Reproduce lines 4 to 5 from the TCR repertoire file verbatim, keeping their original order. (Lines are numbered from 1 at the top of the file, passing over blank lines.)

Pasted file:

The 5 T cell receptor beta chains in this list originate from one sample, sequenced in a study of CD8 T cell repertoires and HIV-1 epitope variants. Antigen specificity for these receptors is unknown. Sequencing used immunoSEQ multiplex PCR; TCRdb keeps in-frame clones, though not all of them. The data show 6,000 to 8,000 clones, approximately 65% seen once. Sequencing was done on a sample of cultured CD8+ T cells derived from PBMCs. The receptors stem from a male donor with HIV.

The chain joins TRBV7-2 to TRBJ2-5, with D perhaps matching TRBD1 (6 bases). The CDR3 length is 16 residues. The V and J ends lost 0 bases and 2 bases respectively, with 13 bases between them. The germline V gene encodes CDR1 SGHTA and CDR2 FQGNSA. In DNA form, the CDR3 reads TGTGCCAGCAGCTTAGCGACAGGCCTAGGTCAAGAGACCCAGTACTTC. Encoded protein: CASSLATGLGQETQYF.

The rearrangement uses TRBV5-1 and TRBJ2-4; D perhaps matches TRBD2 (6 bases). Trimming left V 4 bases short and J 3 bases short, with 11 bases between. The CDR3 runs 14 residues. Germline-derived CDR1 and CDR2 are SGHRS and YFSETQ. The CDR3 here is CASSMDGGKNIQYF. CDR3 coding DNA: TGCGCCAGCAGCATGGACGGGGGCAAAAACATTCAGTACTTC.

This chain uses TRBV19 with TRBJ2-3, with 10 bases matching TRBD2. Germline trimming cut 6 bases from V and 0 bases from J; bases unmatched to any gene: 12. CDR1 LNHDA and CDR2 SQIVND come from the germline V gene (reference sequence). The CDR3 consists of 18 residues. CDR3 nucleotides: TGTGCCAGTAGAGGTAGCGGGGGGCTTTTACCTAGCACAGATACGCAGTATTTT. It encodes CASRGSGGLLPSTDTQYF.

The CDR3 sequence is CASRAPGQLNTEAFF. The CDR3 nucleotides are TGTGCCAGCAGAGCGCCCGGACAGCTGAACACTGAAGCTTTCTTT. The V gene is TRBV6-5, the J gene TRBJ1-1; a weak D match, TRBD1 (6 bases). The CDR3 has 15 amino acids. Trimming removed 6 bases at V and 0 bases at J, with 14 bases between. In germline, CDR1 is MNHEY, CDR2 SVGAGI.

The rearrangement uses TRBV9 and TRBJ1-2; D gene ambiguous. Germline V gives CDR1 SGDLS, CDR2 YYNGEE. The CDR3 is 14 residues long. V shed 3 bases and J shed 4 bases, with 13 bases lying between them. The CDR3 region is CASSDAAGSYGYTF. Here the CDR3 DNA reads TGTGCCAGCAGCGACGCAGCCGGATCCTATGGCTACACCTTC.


This chain uses TRBV19 with TRBJ2-3, with 10 bases matching TRBD2. Germline trimming cut 6 bases from V and 0 bases from J; bases unmatched to any gene: 12. CDR1 LNHDA and CDR2 SQIVND come from the germline V gene (reference sequence). The CDR3 consists of 18 residues. CDR3 nucleotides: TGTGCCAGTAGAGGTAGCGGGGGGCTTTTACCTAGCACAGATACGCAGTATTTT. It encodes CASRGSGGLLPSTDTQYF.

The CDR3 sequence is CASRAPGQLNTEAFF. The CDR3 nucleotides are TGTGCCAGCAGAGCGCCCGGACAGCTGAACACTGAAGCTTTCTTT. The V gene is TRBV6-5, the J gene TRBJ1-1; a weak D match, TRBD1 (6 bases). The CDR3 has 15 amino acids. Trimming removed 6 bases at V and 0 bases at J, with 14 bases between. In germline, CDR1 is MNHEY, CDR2 SVGAGI.